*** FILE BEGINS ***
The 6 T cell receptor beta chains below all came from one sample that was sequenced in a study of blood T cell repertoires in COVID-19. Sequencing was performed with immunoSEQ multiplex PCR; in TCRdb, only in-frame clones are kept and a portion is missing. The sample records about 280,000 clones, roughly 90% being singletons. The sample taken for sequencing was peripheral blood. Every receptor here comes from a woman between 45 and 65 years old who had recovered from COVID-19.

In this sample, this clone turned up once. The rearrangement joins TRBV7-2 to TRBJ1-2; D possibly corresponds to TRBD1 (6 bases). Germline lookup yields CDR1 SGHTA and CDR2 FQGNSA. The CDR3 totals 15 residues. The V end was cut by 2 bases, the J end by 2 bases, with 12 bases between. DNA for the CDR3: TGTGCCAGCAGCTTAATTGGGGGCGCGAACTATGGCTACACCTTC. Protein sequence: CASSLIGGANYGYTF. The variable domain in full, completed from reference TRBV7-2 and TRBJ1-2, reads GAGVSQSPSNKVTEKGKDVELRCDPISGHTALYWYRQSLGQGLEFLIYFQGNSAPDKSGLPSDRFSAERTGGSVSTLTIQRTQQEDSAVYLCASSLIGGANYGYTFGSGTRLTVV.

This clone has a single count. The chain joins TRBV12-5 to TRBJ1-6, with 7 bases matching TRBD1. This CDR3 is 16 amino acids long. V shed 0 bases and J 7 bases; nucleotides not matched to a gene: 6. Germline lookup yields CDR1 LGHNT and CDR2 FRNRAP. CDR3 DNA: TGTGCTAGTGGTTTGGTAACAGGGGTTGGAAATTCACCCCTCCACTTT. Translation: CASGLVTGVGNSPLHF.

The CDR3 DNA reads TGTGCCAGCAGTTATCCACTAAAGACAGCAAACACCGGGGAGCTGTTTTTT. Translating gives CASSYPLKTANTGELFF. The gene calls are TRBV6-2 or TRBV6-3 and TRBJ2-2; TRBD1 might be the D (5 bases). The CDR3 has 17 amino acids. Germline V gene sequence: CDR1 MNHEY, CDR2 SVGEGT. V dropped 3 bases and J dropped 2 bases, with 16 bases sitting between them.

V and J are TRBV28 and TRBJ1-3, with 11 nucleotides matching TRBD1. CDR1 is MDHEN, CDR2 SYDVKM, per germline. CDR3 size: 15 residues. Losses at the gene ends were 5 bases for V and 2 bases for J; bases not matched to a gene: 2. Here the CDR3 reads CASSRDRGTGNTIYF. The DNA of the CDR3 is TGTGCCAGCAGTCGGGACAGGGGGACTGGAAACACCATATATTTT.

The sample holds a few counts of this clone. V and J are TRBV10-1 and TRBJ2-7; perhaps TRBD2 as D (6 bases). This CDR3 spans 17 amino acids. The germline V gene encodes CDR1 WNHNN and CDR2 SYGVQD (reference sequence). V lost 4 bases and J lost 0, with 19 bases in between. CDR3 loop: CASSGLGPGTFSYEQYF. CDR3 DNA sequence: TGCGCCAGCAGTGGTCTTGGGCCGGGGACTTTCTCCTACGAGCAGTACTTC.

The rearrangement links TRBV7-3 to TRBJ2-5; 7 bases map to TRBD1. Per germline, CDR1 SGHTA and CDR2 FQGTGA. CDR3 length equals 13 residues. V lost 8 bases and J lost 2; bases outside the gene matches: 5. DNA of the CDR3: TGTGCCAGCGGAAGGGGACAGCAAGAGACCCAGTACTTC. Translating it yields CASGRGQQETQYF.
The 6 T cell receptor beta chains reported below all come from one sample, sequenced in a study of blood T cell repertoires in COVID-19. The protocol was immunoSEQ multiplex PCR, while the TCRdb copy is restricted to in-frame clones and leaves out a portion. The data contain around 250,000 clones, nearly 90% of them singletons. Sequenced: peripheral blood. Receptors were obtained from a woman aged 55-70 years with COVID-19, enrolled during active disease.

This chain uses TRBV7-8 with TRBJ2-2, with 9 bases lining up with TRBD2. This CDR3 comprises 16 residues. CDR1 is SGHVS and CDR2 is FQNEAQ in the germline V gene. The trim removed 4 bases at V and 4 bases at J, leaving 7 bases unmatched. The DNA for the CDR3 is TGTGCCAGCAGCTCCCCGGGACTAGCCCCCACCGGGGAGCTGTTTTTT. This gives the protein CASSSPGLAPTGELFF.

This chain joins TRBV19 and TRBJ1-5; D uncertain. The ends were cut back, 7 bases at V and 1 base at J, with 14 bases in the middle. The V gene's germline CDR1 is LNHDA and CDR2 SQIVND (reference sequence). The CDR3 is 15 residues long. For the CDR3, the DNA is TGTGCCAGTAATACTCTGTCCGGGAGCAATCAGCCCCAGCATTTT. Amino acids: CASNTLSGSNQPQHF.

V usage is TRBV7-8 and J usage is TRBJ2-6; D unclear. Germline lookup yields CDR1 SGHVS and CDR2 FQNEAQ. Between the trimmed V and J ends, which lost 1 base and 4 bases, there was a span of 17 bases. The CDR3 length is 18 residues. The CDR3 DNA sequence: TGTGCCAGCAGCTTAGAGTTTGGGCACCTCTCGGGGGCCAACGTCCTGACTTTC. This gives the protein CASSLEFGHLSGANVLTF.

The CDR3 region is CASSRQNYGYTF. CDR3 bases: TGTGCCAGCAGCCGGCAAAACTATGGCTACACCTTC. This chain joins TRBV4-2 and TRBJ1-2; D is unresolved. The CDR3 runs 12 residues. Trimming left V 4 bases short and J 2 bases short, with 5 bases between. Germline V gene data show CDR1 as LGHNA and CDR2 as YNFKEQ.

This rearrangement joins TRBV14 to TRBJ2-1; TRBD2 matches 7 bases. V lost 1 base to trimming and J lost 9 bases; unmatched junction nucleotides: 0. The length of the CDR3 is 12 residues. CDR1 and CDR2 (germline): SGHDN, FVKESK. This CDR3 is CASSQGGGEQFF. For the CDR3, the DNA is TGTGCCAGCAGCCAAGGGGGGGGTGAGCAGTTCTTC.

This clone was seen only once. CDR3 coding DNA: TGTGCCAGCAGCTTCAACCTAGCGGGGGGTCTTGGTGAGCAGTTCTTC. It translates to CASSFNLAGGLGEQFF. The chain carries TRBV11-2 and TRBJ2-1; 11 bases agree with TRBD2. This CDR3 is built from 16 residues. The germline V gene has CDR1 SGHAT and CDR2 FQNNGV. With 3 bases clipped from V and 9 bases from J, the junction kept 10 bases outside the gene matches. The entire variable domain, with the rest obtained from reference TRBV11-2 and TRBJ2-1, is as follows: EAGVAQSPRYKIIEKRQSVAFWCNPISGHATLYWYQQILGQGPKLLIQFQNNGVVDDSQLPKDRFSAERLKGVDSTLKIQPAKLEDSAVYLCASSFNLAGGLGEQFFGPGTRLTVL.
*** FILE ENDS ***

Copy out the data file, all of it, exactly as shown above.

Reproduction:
The 6 T cell receptor beta chains below all came from one sample that was sequenced in a study of blood T cell repertoires in COVID-19. Sequencing was performed with immunoSEQ multiplex PCR; in TCRdb, only in-frame clones are kept and a portion is missing. The sample records about 280,000 clones, roughly 90% being singletons. The sample taken for sequencing was peripheral blood. Every receptor here comes from a woman between 45 and 65 years old who had recovered from COVID-19.

In this sample, this clone turned up once. The rearrangement joins TRBV7-2 to TRBJ1-2; D possibly corresponds to TRBD1 (6 bases). Germline lookup yields CDR1 SGHTA and CDR2 FQGNSA. The CDR3 totals 15 residues. The V end was cut by 2 bases, the J end by 2 bases, with 12 bases between. DNA for the CDR3: TGTGCCAGCAGCTTAATTGGGGGCGCGAACTATGGCTACACCTTC. Protein sequence: CASSLIGGANYGYTF. The variable domain in full, completed from reference TRBV7-2 and TRBJ1-2, reads GAGVSQSPSNKVTEKGKDVELRCDPISGHTALYWYRQSLGQGLEFLIYFQGNSAPDKSGLPSDRFSAERTGGSVSTLTIQRTQQEDSAVYLCASSLIGGANYGYTFGSGTRLTVV.

This clone has a single count. The chain joins TRBV12-5 to TRBJ1-6, with 7 bases matching TRBD1. This CDR3 is 16 amino acids long. V shed 0 bases and J 7 bases; nucleotides not matched to a gene: 6. Germline lookup yields CDR1 LGHNT and CDR2 FRNRAP. CDR3 DNA: TGTGCTAGTGGTTTGGTAACAGGGGTTGGAAATTCACCCCTCCACTTT. Translation: CASGLVTGVGNSPLHF.

The CDR3 DNA reads TGTGCCAGCAGTTATCCACTAAAGACAGCAAACACCGGGGAGCTGTTTTTT. Translating gives CASSYPLKTANTGELFF. The gene calls are TRBV6-2 or TRBV6-3 and TRBJ2-2; TRBD1 might be the D (5 bases). The CDR3 has 17 amino acids. Germline V gene sequence: CDR1 MNHEY, CDR2 SVGEGT. V dropped 3 bases and J dropped 2 bases, with 16 bases sitting between them.

V and J are TRBV28 and TRBJ1-3, with 11 nucleotides matching TRBD1. CDR1 is MDHEN, CDR2 SYDVKM, per germline. CDR3 size: 15 residues. Losses at the gene ends were 5 bases for V and 2 bases for J; bases not matched to a gene: 2. Here the CDR3 reads CASSRDRGTGNTIYF. The DNA of the CDR3 is TGTGCCAGCAGTCGGGACAGGGGGACTGGAAACACCATATATTTT.

The sample holds a few counts of this clone. V and J are TRBV10-1 and TRBJ2-7; perhaps TRBD2 as D (6 bases). This CDR3 spans 17 amino acids. The germline V gene encodes CDR1 WNHNN and CDR2 SYGVQD (reference sequence). V lost 4 bases and J lost 0, with 19 bases in between. CDR3 loop: CASSGLGPGTFSYEQYF. CDR3 DNA sequence: TGCGCCAGCAGTGGTCTTGGGCCGGGGACTTTCTCCTACGAGCAGTACTTC.

The rearrangement links TRBV7-3 to TRBJ2-5; 7 bases map to TRBD1. Per germline, CDR1 SGHTA and CDR2 FQGTGA. CDR3 length equals 13 residues. V lost 8 bases and J lost 2; bases outside the gene matches: 5. DNA of the CDR3: TGTGCCAGCGGAAGGGGACAGCAAGAGACCCAGTACTTC. Translating it yields CASGRGQQETQYF.
The 6 T cell receptor beta chains reported below all come from one sample, sequenced in a study of blood T cell repertoires in COVID-19. The protocol was immunoSEQ multiplex PCR, while the TCRdb copy is restricted to in-frame clones and leaves out a portion. The data contain around 250,000 clones, nearly 90% of them singletons. Sequenced: peripheral blood. Receptors were obtained from a woman aged 55-70 years with COVID-19, enrolled during active disease.

This chain uses TRBV7-8 with TRBJ2-2, with 9 bases lining up with TRBD2. This CDR3 comprises 16 residues. CDR1 is SGHVS and CDR2 is FQNEAQ in the germline V gene. The trim removed 4 bases at V and 4 bases at J, leaving 7 bases unmatched. The DNA for the CDR3 is TGTGCCAGCAGCTCCCCGGGACTAGCCCCCACCGGGGAGCTGTTTTTT. This gives the protein CASSSPGLAPTGELFF.

This chain joins TRBV19 and TRBJ1-5; D uncertain. The ends were cut back, 7 bases at V and 1 base at J, with 14 bases in the middle. The V gene's germline CDR1 is LNHDA and CDR2 SQIVND (reference sequence). The CDR3 is 15 residues long. For the CDR3, the DNA is TGTGCCAGTAATACTCTGTCCGGGAGCAATCAGCCCCAGCATTTT. Amino acids: CASNTLSGSNQPQHF.

V usage is TRBV7-8 and J usage is TRBJ2-6; D unclear. Germline lookup yields CDR1 SGHVS and CDR2 FQNEAQ. Between the trimmed V and J ends, which lost 1 base and 4 bases, there was a span of 17 bases. The CDR3 length is 18 residues. The CDR3 DNA sequence: TGTGCCAGCAGCTTAGAGTTTGGGCACCTCTCGGGGGCCAACGTCCTGACTTTC. This gives the protein CASSLEFGHLSGANVLTF.

The CDR3 region is CASSRQNYGYTF. CDR3 bases: TGTGCCAGCAGCCGGCAAAACTATGGCTACACCTTC. This chain joins TRBV4-2 and TRBJ1-2; D is unresolved. The CDR3 runs 12 residues. Trimming left V 4 bases short and J 2 bases short, with 5 bases between. Germline V gene data show CDR1 as LGHNA and CDR2 as YNFKEQ.

This rearrangement joins TRBV14 to TRBJ2-1; TRBD2 matches 7 bases. V lost 1 base to trimming and J lost 9 bases; unmatched junction nucleotides: 0. The length of the CDR3 is 12 residues. CDR1 and CDR2 (germline): SGHDN, FVKESK. This CDR3 is CASSQGGGEQFF. For the CDR3, the DNA is TGTGCCAGCAGCCAAGGGGGGGGTGAGCAGTTCTTC.

This clone was seen only once. CDR3 coding DNA: TGTGCCAGCAGCTTCAACCTAGCGGGGGGTCTTGGTGAGCAGTTCTTC. It translates to CASSFNLAGGLGEQFF. The chain carries TRBV11-2 and TRBJ2-1; 11 bases agree with TRBD2. This CDR3 is built from 16 residues. The germline V gene has CDR1 SGHAT and CDR2 FQNNGV. With 3 bases clipped from V and 9 bases from J, the junction kept 10 bases outside the gene matches. The entire variable domain, with the rest obtained from reference TRBV11-2 and TRBJ2-1, is as follows: EAGVAQSPRYKIIEKRQSVAFWCNPISGHATLYWYQQILGQGPKLLIQFQNNGVVDDSQLPKDRFSAERLKGVDSTLKIQPAKLEDSAVYLCASSFNLAGGLGEQFFGPGTRLTVL.